“During times of tight budgets, this has a tremendous fiscal cost that has come at the expense of other investments in our communities.”
The next month, Boudin showed support for police defunding yet again by sharing articles on social media in favor of it, including a Vox article called “How cities can tackle violent crime and defund the police.”.
It also came about last year. When San Francisco Mayor London Breed pushed forward efforts to defund the police, she based it largely on Boudin’s criminal justice reform policies. Boudin did not come out against her on this. However, when she changed her tune late last year after high-profile “flash-mob” style robberies in the city and with crime going up, Boudin opposed her renewed efforts to bring back police. Most notably, this happened with Mayor Breed’s crime crackdown effort in the Tenderloin.
Chesa Boudin and police defunding
“I’m outraged at the human suffering, flagrant violations of laws and safety concerns for families in the Tenderloin,” explained Boudin in December. “We can’t arrest and prosecute our way out of problems that are afflicting the Tenderloin. Arresting people who are addicted to drugs, jailing people who have mental health struggles, putting folks who are vending hot dogs or other food on the streets in cages will not solve these problems, and they are certainly not the only tools available.”
While Boudin has now distanced himself from past remarks about police defunding, the damage has largely been done.
“Boudin just failed at his policies and what he thought would work and is blaming everyone but himself at this point,” Frank Ma, a former law enforcement official who now works as a security advisor for businesses in San Francisco, told the Globe on Thursday. “His stance on police defunding, you know, that’s not helping. He never said specifically he was for it, but he approved of fund reapportionment and never spoke out against defunding at times when he could have. Going by what he said in the past, he entertained the idea.”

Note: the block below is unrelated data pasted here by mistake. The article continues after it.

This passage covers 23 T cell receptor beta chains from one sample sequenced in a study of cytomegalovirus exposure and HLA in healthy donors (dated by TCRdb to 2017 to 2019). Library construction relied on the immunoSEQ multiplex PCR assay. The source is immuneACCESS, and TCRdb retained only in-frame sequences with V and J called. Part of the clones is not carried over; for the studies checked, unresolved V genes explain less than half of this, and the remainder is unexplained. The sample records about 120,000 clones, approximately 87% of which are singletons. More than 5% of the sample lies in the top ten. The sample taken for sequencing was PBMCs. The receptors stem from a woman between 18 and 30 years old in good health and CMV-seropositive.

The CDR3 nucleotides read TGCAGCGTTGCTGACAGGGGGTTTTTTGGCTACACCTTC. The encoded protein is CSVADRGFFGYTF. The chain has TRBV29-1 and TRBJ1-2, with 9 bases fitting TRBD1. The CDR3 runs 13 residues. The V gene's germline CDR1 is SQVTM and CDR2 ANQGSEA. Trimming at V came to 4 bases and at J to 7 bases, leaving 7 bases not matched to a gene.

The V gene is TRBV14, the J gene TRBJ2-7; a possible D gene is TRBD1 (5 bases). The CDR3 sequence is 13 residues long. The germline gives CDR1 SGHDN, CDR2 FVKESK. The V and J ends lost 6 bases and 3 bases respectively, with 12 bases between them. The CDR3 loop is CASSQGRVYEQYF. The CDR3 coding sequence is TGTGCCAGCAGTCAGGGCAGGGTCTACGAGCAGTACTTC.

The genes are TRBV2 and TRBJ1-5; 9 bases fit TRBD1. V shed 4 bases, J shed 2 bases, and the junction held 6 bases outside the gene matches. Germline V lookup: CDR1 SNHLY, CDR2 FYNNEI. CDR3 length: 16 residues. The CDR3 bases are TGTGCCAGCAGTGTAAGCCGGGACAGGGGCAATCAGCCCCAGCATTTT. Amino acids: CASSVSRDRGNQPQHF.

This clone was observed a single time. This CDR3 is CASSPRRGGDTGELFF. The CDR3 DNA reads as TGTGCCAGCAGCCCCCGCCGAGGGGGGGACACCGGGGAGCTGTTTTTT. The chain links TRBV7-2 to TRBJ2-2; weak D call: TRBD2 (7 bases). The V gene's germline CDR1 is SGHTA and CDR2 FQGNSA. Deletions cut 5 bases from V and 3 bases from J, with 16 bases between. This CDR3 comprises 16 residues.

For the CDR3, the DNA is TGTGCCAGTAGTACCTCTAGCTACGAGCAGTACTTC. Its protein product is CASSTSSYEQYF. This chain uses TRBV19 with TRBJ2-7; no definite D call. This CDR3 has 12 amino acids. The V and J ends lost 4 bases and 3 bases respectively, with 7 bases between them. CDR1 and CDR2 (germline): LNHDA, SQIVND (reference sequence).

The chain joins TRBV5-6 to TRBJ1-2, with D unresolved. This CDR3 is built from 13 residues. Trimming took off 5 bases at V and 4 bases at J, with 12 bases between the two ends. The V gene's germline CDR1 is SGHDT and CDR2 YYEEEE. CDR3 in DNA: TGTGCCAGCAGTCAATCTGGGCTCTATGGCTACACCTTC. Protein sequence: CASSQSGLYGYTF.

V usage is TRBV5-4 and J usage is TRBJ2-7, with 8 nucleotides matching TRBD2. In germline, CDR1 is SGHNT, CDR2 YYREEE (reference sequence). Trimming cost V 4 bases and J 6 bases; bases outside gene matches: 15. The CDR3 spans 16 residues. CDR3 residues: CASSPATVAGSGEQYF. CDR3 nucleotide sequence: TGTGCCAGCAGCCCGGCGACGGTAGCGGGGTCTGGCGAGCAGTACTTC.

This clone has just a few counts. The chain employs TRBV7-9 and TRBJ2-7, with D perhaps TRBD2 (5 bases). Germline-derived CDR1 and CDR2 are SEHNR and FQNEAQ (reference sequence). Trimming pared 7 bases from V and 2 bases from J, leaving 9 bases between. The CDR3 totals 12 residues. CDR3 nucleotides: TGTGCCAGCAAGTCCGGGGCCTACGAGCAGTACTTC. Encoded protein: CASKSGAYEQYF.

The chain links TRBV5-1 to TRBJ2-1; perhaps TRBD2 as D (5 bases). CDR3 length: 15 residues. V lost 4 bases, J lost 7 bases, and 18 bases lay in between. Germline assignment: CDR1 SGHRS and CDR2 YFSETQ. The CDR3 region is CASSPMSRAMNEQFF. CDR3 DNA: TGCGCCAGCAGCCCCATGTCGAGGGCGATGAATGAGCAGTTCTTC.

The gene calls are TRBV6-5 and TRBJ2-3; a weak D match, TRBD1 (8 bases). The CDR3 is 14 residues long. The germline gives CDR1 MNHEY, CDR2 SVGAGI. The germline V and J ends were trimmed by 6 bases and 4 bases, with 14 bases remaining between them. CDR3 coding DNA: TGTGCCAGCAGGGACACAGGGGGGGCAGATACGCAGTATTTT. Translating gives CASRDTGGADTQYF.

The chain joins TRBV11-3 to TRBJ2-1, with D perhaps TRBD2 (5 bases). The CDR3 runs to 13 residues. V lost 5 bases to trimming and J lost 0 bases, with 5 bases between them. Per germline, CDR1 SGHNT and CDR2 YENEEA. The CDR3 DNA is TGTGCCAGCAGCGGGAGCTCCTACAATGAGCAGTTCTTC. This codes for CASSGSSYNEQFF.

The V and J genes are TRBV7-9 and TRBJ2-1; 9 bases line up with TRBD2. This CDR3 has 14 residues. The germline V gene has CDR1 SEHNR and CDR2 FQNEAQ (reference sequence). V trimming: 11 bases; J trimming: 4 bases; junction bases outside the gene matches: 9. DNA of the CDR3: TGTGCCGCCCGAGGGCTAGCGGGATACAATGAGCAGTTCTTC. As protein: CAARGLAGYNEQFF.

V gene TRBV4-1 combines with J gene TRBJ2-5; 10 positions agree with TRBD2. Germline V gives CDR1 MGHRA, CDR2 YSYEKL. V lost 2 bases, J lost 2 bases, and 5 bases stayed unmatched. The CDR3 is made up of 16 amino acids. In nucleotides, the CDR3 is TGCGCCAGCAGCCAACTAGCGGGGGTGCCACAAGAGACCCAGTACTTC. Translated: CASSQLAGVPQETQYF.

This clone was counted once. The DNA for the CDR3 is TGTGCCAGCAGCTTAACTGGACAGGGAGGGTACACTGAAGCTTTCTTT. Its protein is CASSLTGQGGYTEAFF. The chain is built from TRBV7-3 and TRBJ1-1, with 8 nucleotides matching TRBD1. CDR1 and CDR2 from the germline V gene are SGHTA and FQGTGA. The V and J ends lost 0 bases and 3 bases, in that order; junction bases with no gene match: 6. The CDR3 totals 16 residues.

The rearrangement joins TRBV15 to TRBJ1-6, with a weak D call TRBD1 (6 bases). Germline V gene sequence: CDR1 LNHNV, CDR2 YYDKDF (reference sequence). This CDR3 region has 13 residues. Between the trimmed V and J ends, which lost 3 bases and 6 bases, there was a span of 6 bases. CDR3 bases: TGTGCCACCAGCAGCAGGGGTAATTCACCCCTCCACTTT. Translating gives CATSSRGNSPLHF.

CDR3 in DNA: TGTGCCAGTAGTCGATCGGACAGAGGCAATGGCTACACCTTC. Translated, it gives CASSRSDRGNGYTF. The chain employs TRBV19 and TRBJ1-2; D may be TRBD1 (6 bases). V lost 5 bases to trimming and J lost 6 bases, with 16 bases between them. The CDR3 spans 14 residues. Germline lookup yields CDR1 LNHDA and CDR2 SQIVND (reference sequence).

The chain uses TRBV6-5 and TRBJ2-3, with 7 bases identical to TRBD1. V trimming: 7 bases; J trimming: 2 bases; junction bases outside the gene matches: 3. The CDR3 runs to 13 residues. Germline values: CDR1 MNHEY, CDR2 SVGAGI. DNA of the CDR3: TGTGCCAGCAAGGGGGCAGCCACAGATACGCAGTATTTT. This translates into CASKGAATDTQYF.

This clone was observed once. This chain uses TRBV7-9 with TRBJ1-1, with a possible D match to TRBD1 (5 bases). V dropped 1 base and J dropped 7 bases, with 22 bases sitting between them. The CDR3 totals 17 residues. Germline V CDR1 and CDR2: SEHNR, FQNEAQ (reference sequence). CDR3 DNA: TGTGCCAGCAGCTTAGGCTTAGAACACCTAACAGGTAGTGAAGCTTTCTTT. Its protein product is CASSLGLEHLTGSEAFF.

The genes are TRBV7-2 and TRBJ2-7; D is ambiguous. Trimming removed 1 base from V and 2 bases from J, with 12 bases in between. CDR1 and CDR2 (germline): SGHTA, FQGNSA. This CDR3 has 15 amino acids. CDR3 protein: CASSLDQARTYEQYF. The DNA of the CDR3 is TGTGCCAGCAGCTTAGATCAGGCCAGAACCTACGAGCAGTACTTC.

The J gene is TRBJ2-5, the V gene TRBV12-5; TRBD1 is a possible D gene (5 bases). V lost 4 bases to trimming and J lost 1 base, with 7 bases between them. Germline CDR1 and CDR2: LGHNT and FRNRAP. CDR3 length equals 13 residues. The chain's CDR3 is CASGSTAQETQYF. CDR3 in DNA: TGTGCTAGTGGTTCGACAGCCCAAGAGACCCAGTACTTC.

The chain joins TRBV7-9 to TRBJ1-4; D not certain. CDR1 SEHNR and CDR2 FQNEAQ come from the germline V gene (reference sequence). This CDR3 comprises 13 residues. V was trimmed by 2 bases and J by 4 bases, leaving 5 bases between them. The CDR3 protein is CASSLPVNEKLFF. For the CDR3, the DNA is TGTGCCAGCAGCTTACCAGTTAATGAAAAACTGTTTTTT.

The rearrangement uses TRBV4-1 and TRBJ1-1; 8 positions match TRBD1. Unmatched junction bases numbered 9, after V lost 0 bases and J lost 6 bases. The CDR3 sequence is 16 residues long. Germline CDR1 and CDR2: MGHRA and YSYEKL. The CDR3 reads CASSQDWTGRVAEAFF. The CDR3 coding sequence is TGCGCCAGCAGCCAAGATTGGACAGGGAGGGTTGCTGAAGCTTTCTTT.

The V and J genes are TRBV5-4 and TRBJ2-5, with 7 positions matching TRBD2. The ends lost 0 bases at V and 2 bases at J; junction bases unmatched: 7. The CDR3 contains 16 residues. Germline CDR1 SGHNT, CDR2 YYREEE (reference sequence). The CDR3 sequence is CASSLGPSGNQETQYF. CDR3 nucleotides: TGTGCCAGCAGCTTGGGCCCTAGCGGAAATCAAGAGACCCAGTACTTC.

“He also has not owned up to what all of his policies have done. He’s been saying that he has been making arrests and prosecuting and such and yeah, he should be doing that. That’s his job. The problem comes when he decides not to prosecute on many crimes, which he has. Whenever he says something like “this isn’t the result of my policies” or “San Francisco’s high crime isn’t the result of criminal justice reform,” he’s just digging himself deeper because, as the polls show, most San Franciscans can put two and two together.”
“He’s trying to put the blame on conservatives, and those on the right, and those who are pro-police, and others. While, yes, they are mad at him, so are most people in the city. Boudin failed. Badly. And he won’t own up to it. Boudin scrambling on police defunding is just the latest attempt to do anything to stop the recall.”
The recall election of Chesa Boudin is to happen next week on June 7th, Primary election day.